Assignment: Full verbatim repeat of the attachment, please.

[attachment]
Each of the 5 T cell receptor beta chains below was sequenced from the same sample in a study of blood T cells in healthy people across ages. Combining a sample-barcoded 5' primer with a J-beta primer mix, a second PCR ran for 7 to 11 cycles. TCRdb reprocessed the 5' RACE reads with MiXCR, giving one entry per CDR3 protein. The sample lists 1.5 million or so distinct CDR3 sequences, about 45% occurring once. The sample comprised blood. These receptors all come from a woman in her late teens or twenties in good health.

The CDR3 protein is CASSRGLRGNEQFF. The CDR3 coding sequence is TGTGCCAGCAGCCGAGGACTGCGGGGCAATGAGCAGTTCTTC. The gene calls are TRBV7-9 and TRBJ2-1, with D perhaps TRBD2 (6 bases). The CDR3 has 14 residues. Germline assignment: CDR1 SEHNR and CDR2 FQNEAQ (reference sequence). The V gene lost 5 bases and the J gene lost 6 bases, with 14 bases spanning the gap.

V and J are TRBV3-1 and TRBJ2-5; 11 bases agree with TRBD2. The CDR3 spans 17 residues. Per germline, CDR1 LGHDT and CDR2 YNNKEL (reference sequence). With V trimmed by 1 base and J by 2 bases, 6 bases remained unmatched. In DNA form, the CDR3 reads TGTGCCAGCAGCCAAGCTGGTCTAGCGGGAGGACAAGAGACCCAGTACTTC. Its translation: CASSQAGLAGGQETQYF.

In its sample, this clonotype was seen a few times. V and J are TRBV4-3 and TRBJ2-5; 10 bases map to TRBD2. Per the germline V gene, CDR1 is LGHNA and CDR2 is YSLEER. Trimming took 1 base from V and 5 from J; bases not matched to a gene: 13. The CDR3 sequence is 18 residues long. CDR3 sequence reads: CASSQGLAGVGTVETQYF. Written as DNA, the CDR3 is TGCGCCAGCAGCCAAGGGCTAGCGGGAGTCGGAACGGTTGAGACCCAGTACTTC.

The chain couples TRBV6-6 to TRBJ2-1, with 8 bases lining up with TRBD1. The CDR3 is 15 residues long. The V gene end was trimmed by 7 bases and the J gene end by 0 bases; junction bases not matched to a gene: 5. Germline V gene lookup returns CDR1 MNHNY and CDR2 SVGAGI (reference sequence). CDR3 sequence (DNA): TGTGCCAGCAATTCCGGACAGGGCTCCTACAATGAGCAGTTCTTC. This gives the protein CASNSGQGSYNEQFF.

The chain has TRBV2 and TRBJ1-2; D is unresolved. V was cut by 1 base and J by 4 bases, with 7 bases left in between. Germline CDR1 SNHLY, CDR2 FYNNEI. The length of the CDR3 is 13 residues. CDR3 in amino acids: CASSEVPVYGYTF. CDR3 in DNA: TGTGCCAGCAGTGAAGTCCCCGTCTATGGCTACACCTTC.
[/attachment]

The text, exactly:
Each of the 5 T cell receptor beta chains below was sequenced from the same sample in a study of blood T cells in healthy people across ages. Combining a sample-barcoded 5' primer with a J-beta primer mix, a second PCR ran for 7 to 11 cycles. TCRdb reprocessed the 5' RACE reads with MiXCR, giving one entry per CDR3 protein. The sample lists 1.5 million or so distinct CDR3 sequences, about 45% occurring once. The sample comprised blood. These receptors all come from a woman in her late teens or twenties in good health.

The CDR3 protein is CASSRGLRGNEQFF. The CDR3 coding sequence is TGTGCCAGCAGCCGAGGACTGCGGGGCAATGAGCAGTTCTTC. The gene calls are TRBV7-9 and TRBJ2-1, with D perhaps TRBD2 (6 bases). The CDR3 has 14 residues. Germline assignment: CDR1 SEHNR and CDR2 FQNEAQ (reference sequence). The V gene lost 5 bases and the J gene lost 6 bases, with 14 bases spanning the gap.

V and J are TRBV3-1 and TRBJ2-5; 11 bases agree with TRBD2. The CDR3 spans 17 residues. Per germline, CDR1 LGHDT and CDR2 YNNKEL (reference sequence). With V trimmed by 1 base and J by 2 bases, 6 bases remained unmatched. In DNA form, the CDR3 reads TGTGCCAGCAGCCAAGCTGGTCTAGCGGGAGGACAAGAGACCCAGTACTTC. Its translation: CASSQAGLAGGQETQYF.

In its sample, this clonotype was seen a few times. V and J are TRBV4-3 and TRBJ2-5; 10 bases map to TRBD2. Per the germline V gene, CDR1 is LGHNA and CDR2 is YSLEER. Trimming took 1 base from V and 5 from J; bases not matched to a gene: 13. The CDR3 sequence is 18 residues long. CDR3 sequence reads: CASSQGLAGVGTVETQYF. Written as DNA, the CDR3 is TGCGCCAGCAGCCAAGGGCTAGCGGGAGTCGGAACGGTTGAGACCCAGTACTTC.

The chain couples TRBV6-6 to TRBJ2-1, with 8 bases lining up with TRBD1. The CDR3 is 15 residues long. The V gene end was trimmed by 7 bases and the J gene end by 0 bases; junction bases not matched to a gene: 5. Germline V gene lookup returns CDR1 MNHNY and CDR2 SVGAGI (reference sequence). CDR3 sequence (DNA): TGTGCCAGCAATTCCGGACAGGGCTCCTACAATGAGCAGTTCTTC. This gives the protein CASNSGQGSYNEQFF.

The chain has TRBV2 and TRBJ1-2; D is unresolved. V was cut by 1 base and J by 4 bases, with 7 bases left in between. Germline CDR1 SNHLY, CDR2 FYNNEI. The length of the CDR3 is 13 residues. CDR3 in amino acids: CASSEVPVYGYTF. CDR3 in DNA: TGTGCCAGCAGTGAAGTCCCCGTCTATGGCTACACCTTC.